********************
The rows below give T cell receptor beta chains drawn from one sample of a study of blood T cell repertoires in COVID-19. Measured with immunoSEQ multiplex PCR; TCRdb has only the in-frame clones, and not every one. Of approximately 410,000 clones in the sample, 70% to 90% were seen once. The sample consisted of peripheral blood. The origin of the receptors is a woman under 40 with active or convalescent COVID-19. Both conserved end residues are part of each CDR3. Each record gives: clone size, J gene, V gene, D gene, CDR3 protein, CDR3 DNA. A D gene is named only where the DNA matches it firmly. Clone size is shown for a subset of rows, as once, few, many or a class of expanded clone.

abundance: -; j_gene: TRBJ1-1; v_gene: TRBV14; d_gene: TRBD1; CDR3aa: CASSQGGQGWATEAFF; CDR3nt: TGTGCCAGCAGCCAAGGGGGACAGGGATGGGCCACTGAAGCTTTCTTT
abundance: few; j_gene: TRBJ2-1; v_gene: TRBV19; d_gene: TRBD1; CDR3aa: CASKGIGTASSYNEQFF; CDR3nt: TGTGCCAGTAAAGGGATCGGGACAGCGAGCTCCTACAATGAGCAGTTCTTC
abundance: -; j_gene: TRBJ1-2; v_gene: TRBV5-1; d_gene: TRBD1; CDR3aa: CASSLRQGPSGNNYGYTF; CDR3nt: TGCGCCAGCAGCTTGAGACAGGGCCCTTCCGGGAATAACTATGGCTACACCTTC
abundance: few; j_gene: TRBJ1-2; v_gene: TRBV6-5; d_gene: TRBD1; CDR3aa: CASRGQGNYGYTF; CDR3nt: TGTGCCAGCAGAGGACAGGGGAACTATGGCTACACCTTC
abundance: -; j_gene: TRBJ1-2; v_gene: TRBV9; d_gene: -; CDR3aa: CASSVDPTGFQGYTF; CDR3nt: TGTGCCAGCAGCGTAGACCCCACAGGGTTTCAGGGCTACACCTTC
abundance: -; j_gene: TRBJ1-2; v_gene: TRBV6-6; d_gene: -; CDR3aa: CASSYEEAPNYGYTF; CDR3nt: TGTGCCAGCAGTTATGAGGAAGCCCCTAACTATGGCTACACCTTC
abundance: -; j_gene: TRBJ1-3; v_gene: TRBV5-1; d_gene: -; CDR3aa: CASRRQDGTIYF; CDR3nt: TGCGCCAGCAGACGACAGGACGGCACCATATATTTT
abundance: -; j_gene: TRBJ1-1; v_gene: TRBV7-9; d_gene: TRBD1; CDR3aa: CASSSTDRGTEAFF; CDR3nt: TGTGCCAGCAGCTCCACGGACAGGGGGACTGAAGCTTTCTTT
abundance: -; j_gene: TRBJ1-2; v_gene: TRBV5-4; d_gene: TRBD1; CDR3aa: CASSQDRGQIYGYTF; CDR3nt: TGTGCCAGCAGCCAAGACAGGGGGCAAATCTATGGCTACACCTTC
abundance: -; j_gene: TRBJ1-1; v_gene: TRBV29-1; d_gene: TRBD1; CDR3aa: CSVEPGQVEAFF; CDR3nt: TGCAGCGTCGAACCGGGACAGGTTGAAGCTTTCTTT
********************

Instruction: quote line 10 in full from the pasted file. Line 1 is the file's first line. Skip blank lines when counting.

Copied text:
abundance: -; j_gene: TRBJ1-2; v_gene: TRBV5-4; d_gene: TRBD1; CDR3aa: CASSQDRGQIYGYTF; CDR3nt: TGTGCCAGCAGCCAAGACAGGGGGCAAATCTATGGCTACACCTTC